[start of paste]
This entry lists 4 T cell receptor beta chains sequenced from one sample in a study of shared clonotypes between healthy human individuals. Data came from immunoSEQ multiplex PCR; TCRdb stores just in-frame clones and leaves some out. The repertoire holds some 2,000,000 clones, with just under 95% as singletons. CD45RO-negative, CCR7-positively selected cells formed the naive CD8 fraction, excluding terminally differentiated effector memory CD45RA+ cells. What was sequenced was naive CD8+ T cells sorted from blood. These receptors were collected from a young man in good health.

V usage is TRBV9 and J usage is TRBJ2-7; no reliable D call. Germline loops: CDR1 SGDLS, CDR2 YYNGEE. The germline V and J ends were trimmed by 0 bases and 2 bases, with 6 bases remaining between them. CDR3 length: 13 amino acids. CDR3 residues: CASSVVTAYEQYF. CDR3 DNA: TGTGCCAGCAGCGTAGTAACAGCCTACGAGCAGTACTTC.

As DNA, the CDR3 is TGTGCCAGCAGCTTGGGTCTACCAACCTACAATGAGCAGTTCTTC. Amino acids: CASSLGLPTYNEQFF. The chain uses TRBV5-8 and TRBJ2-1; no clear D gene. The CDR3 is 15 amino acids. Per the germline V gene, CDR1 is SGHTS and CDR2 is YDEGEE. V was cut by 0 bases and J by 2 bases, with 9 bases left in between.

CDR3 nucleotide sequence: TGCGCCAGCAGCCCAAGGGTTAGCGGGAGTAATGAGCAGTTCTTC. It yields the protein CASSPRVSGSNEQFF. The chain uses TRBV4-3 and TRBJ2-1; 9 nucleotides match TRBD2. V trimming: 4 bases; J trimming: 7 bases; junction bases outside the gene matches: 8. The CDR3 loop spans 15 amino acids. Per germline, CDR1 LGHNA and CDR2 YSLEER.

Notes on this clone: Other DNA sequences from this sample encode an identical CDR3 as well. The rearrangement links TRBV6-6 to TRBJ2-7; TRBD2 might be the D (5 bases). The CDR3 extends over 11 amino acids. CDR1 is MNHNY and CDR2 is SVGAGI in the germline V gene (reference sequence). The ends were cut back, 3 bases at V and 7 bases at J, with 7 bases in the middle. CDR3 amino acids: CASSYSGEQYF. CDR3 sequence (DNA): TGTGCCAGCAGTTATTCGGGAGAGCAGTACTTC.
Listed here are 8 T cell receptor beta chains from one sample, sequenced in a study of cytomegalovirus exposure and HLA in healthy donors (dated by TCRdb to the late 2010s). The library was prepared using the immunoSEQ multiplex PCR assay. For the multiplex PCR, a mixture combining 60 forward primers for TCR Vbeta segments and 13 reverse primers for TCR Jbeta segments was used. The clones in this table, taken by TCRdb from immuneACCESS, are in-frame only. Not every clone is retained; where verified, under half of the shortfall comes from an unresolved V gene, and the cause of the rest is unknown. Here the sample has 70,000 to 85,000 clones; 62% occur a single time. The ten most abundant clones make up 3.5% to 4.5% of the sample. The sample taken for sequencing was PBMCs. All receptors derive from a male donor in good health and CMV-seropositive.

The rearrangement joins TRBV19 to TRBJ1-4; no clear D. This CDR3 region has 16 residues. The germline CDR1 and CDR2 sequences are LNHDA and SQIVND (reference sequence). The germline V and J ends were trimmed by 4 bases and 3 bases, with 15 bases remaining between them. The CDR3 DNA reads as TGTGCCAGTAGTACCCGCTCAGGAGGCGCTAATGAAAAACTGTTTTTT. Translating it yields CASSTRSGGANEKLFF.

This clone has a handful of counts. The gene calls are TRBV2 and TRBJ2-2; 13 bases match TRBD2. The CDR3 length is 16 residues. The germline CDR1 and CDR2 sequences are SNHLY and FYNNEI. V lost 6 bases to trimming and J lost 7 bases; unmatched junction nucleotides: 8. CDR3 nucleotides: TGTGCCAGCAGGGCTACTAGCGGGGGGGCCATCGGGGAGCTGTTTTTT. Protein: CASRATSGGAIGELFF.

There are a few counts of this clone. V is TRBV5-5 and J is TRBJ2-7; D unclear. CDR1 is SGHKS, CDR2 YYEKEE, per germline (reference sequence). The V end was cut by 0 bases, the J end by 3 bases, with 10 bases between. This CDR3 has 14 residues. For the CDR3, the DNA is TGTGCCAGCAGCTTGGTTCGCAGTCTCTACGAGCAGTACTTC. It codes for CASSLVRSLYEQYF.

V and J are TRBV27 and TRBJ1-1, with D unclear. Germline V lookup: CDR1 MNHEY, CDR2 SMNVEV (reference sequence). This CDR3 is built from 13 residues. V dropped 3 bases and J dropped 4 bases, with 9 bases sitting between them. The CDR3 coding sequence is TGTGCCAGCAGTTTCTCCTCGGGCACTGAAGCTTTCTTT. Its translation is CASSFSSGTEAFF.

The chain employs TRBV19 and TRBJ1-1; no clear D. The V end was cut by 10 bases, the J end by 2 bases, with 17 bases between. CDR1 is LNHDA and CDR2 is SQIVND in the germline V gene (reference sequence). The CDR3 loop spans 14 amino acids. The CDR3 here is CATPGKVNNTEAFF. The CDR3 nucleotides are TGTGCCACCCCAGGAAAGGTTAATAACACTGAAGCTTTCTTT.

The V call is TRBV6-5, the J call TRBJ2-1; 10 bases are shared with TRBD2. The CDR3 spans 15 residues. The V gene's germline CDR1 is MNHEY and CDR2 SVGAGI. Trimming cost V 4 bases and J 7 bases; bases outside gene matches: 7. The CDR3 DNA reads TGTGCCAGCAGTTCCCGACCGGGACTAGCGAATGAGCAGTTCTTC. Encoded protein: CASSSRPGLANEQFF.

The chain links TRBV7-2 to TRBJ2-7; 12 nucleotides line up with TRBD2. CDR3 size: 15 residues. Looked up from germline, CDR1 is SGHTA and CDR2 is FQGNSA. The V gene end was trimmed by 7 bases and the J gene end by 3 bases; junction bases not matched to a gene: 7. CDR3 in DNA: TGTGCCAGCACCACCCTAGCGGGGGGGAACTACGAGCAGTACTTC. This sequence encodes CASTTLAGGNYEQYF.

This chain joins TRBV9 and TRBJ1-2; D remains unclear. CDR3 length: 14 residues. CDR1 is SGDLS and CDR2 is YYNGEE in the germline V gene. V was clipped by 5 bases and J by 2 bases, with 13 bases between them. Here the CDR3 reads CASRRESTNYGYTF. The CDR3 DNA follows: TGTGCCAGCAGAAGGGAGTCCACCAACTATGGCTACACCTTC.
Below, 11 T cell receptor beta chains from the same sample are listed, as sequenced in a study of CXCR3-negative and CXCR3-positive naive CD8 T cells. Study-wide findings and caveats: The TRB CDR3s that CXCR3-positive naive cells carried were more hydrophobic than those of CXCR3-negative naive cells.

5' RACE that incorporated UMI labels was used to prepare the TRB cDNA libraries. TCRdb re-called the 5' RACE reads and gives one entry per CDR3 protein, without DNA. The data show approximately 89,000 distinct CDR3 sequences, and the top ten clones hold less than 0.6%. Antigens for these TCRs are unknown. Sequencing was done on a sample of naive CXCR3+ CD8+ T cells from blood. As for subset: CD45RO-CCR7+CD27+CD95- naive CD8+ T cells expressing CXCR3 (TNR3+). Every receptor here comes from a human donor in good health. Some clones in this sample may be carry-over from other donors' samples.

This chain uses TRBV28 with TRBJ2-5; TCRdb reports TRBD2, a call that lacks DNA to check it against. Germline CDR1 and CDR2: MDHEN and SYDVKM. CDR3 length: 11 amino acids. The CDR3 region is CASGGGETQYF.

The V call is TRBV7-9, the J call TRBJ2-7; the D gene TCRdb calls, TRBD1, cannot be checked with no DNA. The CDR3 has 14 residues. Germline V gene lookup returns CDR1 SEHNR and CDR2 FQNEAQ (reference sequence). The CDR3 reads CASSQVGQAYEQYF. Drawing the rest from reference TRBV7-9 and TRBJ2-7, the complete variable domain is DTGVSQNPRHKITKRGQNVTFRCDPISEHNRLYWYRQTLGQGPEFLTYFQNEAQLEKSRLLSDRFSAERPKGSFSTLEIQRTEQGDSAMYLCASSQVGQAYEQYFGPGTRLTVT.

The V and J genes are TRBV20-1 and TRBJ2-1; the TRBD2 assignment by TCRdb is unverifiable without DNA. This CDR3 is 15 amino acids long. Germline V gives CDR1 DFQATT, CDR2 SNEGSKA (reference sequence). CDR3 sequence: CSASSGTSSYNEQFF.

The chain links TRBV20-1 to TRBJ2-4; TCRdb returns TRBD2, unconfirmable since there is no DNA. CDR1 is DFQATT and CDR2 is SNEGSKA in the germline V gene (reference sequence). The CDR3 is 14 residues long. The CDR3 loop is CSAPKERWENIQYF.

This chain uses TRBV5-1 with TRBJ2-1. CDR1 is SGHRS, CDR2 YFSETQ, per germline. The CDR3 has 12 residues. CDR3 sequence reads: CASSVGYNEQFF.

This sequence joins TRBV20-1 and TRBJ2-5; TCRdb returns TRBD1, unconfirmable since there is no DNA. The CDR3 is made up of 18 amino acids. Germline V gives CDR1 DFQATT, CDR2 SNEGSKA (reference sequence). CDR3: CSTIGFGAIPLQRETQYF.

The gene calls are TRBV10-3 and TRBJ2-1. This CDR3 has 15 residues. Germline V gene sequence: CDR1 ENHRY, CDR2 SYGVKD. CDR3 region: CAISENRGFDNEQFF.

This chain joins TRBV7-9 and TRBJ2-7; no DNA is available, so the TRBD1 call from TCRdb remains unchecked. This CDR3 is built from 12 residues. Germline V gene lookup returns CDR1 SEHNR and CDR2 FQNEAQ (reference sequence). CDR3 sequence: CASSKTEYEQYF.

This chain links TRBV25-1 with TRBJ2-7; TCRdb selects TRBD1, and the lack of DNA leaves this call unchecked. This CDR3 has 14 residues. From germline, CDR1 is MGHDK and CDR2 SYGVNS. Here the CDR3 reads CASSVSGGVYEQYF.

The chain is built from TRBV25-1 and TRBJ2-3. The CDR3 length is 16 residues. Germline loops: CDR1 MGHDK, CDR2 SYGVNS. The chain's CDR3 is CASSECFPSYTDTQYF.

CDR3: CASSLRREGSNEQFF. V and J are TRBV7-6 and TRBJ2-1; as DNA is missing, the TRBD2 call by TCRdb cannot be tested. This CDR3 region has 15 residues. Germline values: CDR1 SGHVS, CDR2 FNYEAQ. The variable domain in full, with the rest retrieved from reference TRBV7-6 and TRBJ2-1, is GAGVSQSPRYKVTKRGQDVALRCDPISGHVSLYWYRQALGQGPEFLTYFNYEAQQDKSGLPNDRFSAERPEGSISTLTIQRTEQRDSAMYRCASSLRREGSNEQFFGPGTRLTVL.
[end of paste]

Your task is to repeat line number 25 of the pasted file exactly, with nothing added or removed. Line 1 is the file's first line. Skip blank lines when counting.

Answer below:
This chain links TRBV25-1 with TRBJ2-7; TCRdb selects TRBD1, and the lack of DNA leaves this call unchecked. This CDR3 has 14 residues. From germline, CDR1 is MGHDK and CDR2 SYGVNS. Here the CDR3 reads CASSVSGGVYEQYF.